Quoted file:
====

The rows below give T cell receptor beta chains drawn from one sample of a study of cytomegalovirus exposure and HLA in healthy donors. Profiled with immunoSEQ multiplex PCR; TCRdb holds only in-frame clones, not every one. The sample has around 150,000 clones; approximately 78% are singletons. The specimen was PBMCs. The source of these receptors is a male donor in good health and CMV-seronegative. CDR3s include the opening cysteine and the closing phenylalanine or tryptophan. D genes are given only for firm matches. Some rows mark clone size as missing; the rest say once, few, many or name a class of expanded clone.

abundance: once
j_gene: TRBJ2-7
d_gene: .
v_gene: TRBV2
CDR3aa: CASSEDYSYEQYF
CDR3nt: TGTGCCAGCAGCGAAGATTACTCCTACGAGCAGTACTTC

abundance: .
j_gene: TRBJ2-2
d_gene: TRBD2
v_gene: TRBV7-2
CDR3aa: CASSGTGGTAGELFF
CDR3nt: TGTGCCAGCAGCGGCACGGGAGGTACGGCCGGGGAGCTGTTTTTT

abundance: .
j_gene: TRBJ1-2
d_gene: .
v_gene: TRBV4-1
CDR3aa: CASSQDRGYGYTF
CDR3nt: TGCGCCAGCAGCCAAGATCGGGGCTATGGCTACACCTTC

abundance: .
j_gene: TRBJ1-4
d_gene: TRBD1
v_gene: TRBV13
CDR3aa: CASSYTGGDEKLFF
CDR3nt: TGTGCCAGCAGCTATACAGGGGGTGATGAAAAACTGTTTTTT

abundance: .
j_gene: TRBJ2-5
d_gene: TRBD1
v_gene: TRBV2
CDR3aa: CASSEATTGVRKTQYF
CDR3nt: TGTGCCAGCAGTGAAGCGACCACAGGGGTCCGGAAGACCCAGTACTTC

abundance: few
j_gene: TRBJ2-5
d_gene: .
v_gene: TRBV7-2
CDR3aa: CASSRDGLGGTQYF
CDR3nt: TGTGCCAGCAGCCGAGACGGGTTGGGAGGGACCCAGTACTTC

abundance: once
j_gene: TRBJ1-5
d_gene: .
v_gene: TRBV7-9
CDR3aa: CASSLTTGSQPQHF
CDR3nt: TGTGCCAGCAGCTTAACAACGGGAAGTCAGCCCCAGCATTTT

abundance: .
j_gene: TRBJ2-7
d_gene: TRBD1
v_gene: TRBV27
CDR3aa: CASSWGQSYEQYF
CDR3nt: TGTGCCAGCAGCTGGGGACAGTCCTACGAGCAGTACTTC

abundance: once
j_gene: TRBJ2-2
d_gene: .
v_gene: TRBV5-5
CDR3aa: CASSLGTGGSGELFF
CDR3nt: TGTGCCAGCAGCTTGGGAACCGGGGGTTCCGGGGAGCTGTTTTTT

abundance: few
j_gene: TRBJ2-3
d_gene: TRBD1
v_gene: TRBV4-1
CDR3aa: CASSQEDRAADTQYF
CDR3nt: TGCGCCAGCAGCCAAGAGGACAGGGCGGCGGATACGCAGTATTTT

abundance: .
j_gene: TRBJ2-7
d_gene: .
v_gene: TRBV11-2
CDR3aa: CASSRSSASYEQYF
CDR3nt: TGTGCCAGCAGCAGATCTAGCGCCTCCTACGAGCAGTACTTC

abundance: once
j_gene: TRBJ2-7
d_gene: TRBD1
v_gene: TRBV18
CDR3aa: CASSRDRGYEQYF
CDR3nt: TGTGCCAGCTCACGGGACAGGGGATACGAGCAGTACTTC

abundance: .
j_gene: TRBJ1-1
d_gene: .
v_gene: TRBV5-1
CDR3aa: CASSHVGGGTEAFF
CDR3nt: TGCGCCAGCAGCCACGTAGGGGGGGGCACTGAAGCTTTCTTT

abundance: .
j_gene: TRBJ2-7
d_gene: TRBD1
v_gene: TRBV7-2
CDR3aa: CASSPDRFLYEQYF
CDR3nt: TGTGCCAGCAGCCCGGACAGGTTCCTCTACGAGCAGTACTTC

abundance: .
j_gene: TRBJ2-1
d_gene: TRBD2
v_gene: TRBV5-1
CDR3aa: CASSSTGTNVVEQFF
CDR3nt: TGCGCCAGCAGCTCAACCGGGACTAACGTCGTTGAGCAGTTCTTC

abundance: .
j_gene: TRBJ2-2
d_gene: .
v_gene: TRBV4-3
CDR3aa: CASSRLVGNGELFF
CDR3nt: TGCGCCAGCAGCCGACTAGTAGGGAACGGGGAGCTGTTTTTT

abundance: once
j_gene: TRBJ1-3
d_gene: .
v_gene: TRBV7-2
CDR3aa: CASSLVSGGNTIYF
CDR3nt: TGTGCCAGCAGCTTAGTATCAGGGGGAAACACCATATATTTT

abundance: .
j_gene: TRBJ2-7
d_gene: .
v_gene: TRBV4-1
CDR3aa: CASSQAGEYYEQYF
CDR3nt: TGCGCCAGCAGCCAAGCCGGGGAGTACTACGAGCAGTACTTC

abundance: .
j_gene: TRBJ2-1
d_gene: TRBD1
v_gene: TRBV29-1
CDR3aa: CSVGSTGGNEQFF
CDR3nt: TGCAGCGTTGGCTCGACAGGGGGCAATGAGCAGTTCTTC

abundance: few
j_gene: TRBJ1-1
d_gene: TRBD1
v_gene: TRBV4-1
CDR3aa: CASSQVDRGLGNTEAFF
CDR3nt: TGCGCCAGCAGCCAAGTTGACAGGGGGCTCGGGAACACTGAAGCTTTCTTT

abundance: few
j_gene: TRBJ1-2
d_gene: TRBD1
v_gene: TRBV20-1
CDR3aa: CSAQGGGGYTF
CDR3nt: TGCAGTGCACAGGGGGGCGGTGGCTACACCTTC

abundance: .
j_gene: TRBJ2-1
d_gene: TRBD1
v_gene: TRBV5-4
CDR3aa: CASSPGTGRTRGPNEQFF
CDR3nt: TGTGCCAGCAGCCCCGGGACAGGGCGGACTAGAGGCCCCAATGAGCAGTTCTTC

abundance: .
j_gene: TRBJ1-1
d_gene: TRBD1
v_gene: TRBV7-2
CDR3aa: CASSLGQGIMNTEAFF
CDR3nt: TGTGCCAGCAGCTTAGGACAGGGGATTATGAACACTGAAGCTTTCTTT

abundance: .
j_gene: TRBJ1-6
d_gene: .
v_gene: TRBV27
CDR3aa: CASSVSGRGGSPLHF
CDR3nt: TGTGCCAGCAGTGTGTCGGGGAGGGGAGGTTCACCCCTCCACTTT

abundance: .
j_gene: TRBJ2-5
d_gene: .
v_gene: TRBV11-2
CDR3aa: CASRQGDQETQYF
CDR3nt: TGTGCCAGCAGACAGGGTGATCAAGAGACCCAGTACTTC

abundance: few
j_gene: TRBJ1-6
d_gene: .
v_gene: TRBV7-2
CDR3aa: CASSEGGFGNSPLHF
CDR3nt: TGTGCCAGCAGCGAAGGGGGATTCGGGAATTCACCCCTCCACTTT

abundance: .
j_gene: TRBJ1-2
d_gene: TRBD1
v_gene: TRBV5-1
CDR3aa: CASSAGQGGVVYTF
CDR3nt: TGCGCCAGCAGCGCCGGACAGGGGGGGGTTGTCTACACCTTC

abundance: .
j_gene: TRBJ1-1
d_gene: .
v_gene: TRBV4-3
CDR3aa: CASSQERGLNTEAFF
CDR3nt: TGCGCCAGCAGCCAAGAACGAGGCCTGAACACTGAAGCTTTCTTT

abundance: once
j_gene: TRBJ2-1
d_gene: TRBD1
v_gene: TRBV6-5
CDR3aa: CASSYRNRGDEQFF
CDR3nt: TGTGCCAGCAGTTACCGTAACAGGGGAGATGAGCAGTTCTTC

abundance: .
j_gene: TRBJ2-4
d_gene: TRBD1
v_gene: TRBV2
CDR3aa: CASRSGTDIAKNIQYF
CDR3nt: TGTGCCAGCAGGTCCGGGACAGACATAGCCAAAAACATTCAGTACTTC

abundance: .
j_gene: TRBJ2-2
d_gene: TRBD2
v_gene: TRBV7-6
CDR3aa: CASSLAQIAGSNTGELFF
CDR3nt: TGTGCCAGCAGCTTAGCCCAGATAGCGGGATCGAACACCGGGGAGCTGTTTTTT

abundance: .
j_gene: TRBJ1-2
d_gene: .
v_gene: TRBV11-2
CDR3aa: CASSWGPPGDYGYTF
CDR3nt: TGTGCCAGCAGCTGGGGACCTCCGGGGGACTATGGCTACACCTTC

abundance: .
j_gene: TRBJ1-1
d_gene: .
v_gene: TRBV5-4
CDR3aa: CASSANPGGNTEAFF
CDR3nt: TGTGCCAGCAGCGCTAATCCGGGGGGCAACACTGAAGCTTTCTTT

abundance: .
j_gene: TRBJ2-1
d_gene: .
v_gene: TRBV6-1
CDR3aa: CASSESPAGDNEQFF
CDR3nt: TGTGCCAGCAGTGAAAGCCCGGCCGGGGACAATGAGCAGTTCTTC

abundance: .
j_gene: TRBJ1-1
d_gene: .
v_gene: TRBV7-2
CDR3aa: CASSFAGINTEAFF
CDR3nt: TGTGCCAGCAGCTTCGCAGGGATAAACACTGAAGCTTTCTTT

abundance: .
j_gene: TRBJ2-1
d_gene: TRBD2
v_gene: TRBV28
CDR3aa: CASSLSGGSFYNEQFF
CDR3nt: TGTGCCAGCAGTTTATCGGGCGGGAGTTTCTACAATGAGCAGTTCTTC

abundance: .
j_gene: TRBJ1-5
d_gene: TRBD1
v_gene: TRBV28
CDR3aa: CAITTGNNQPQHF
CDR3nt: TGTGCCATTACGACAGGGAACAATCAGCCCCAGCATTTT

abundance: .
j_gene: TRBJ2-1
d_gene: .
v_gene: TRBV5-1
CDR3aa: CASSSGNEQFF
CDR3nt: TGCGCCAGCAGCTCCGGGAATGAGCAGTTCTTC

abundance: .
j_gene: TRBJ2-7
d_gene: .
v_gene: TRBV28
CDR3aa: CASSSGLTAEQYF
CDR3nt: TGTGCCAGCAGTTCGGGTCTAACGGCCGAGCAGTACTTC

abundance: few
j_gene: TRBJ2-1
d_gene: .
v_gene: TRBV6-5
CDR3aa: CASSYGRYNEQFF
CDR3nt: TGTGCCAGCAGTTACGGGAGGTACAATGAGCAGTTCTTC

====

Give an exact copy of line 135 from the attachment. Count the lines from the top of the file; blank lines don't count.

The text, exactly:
j_gene: TRBJ1-1